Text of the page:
• Born May 20, 1961 Owen Teale, 61. Best known role is as Alliser Thorne on the just-concluded Game of Thrones. He also was Will Scarlet in the superb Robin Hood where the lead role was performed by Patrick Bergin, he played the theologian Pelagius in 2004 King Arthur, was Vatrenus in yet another riff on Arthurian myth called The Last Legion, was Maldak in the “Vengeance on Varos” episode in the Era of the Sixth Doctor, and was Evan Sherman in the “Countrycide” episode of Torchwood. He’s currently playing Peter Knox in A Discovery of Witches based on the All Souls trilogy by Deborah Harkness, named after the first book in the trilogy. I read most if not all of that series and it’s quite excellent. Keeping with my firm belief of never watching a series based on fiction that I really, really liked, I have not seen the series. 
  • Born May 20, 1968 Timothy Olyphant, 54. He’s been cast in the second season of The Mandalorian where he might be Sheriff Cobb Vanth which in turn would mean he’d be wearing Bobo Fett’s salvaged armor. And he was Sheriff Seth Bullock in the Deadwood franchise which must be at least genre adjacent given the great love of it by Emma Bull and Will Shetterly. Or not. 


(10) STRANGE NEW WORLDS CAST Q&A. [Item by Michael Kennedy.] The Hollywood Reporter is publishing a series of interviews with Star Trek: Strange New Worlds actors.

I so appreciate that, right off the bat, the series deals with Spock’s exploration of his inner turmoil and conflict — trying to find his true self, as opposed to who he thinks others want him to be. You’re really pulling double duty at times in that battle.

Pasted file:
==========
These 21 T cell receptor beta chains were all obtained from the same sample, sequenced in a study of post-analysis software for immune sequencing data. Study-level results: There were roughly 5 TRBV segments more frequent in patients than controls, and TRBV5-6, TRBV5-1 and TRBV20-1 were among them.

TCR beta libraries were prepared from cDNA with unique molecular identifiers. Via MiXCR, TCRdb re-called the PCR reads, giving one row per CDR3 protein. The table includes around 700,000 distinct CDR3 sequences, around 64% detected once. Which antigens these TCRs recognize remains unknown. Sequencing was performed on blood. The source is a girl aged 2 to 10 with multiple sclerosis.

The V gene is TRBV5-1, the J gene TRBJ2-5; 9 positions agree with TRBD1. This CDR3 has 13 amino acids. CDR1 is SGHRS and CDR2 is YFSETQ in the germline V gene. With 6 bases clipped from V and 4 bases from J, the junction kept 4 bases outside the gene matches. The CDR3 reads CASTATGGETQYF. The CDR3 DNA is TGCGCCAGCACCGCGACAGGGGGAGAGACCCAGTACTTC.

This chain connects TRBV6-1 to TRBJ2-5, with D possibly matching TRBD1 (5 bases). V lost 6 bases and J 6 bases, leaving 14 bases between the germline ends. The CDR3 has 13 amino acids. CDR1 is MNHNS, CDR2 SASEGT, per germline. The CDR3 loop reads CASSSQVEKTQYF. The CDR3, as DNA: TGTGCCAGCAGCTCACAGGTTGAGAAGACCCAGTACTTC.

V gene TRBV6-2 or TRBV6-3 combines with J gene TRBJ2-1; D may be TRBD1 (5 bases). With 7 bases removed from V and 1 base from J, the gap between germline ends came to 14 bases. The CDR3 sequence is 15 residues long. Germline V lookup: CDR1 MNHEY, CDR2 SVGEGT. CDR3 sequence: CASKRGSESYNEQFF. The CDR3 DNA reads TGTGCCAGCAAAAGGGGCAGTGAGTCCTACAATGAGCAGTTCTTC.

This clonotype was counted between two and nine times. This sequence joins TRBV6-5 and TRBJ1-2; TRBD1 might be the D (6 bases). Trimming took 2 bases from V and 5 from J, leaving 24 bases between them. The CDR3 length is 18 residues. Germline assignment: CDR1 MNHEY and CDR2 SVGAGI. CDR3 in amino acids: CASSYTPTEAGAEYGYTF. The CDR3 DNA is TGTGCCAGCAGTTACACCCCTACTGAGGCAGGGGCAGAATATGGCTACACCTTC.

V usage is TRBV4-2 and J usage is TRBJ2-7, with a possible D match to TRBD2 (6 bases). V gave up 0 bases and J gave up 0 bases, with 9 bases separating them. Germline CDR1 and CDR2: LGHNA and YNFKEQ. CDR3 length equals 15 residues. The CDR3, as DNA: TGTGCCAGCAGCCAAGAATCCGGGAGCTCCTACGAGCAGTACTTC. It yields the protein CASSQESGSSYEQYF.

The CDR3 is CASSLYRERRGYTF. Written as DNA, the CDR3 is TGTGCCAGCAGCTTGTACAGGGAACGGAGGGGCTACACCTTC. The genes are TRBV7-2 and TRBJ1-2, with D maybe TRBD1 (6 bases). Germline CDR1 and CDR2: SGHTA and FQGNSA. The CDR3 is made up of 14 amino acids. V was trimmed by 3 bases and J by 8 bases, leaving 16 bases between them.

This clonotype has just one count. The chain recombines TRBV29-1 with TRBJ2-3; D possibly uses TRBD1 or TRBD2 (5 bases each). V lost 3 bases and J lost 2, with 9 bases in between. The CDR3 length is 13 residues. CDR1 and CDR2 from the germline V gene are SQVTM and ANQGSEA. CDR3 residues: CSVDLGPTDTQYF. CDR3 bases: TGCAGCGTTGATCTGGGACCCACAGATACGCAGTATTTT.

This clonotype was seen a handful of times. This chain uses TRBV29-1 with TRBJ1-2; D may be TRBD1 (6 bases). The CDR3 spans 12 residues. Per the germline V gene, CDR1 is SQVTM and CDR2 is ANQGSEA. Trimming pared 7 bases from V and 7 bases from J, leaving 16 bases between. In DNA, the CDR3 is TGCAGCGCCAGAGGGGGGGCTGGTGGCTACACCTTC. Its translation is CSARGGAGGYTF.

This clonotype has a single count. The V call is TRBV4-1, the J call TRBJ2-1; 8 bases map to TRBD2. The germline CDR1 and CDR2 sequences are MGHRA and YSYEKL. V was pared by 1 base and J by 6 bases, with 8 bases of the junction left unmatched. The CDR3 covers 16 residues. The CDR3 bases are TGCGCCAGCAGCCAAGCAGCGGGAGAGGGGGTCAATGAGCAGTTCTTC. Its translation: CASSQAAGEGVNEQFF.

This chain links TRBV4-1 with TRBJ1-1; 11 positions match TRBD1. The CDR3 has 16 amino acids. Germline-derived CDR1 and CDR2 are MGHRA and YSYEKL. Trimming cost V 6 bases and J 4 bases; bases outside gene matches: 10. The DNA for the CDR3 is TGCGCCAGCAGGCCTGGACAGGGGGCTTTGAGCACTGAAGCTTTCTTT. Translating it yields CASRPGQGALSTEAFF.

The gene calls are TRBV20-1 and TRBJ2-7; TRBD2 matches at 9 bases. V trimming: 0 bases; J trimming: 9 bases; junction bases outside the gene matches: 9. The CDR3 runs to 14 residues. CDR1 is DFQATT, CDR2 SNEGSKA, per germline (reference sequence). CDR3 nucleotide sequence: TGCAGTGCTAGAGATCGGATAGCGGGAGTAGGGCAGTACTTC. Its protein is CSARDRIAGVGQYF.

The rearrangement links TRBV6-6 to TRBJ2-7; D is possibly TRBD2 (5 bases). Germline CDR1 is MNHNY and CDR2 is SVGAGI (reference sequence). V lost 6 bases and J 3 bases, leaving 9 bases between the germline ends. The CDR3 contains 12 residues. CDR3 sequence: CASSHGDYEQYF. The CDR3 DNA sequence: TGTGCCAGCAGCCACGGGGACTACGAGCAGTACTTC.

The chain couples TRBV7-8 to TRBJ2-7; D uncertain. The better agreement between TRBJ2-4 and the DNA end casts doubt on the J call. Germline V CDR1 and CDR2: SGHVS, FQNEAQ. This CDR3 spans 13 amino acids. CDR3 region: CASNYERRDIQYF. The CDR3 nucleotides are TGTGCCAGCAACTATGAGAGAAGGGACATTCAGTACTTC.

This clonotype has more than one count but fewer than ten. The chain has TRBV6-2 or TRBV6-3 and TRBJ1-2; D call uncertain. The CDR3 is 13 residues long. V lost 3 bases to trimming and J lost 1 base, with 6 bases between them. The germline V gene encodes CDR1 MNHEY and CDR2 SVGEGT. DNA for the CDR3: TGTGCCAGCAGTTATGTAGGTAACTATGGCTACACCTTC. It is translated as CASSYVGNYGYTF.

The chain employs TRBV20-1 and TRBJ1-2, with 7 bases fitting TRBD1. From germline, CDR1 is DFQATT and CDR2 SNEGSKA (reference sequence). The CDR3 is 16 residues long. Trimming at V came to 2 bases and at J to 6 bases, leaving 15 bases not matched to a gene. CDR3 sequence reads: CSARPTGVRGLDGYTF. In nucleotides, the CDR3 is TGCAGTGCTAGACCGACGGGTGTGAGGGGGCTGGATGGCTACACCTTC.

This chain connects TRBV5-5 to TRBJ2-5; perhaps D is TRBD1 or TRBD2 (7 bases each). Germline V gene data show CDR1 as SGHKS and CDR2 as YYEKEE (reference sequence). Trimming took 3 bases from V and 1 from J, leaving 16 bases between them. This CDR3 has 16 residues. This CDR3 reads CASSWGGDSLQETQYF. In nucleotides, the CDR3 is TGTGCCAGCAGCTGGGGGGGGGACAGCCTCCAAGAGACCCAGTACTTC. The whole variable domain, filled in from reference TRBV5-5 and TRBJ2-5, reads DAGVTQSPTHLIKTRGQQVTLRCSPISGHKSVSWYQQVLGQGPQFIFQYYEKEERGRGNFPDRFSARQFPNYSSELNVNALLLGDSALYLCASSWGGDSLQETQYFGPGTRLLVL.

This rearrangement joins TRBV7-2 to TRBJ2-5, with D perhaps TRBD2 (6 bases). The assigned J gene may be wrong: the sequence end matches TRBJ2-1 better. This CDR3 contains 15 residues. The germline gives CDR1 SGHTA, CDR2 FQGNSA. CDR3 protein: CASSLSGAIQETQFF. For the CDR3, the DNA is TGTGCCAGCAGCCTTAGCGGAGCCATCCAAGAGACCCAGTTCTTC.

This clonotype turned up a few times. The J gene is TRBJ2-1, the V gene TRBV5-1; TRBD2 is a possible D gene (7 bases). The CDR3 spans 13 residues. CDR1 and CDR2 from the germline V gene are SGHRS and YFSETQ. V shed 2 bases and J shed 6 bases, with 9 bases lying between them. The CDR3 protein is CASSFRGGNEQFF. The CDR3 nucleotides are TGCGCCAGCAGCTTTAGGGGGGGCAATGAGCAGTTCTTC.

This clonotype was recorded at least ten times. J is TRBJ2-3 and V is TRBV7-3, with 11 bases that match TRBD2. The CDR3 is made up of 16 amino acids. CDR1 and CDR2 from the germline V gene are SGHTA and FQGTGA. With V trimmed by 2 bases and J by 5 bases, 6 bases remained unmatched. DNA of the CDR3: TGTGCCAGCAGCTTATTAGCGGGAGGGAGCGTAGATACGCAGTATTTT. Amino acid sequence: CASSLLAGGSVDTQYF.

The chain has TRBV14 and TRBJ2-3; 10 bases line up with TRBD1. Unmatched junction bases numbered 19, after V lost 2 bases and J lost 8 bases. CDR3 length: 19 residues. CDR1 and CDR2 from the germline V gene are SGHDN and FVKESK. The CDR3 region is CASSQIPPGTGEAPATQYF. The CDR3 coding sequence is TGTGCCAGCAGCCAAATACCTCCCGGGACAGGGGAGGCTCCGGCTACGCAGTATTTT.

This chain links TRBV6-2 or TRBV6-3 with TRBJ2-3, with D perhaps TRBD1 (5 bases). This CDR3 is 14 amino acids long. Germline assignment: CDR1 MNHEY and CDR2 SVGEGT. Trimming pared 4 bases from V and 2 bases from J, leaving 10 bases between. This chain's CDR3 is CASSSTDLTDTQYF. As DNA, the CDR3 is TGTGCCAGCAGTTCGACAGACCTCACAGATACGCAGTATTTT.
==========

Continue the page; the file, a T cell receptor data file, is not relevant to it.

Absolutely. I’ve been really fortunate with the level of nuance they’ve given to me in the writing. It’s also been very scary. This is such a precious character, not just to the fans, but to me. And like I said, one of the gifts of the episodic format is that every episode’s a new adventure, not knowing what Spock is going to be doing. So I feel like I’m constantly kind of searching for the character and understanding the inner details, which again is a gift.

Spock wants to be accepted by Vulcan, by his people whom he’s grown up with, but he has never been accepted because he’s half human. This is a struggle that exists on our planet, and I may not be the best representative of that, but we have amazing writers who do experience that today. I know that they contribute quite heavily to Spock’s life in that way. His human side is undeniable. He must explore it. And I think eventually his understanding of his humanness is what makes him who he will become later in the Original Series. His emotional side draws in valuable information that he can use in his problem-solving. He’s a beautiful person to be portraying and to be discovered.

What does Broadway represent to you?

Broadway has been a haven for me since I was a little girl. The opportunity to leave my troubles backstage and be whisked away to a completely different world was everything to me, especially growing up as a young Black person in predominantly white institutions. Of course, as I grew up, I learned that the things I was trying to escape are inescapable, but live theater still was a means of escape to me.

When you were auditioning for the role of Uhura, what attracted you to the character?

Fun fact, actually: I didn’t know that I was auditioning for the role of Uhura until after I booked it. Casting went about it in a very interesting way, and I think they actually gave me a bit of grace because I auditioned under a pseudonym. But her character description really got to me: She was described as a bright, young prodigy who is deciding whether or not the place that she’s in is where she wants to be right now. And as someone who is very young in this industry and is still figuring out what my explicit goal and dream is in this life, I found that a lot of her story and a lot of her mentality mirrored mine — in a different industry.

I’m glad that you talked about diving into the character. He’s so mythic in Star Trek lore. Were you given a backstory to help you develop the character, or did you develop your backstory, or was it all canon?

April was Gene Roddenberry’s original pitch back in 1964 to CBS for the captain role, but he was changed to Capt. Pike later when NBC accepted it. That was cool to discover. And then, in the 1974 animated series, he was really introduced in “The Counter-Clock Incident.” So, it’s cool how it all came together.  I’m learning a lot. I grew up a big sci-fi fan.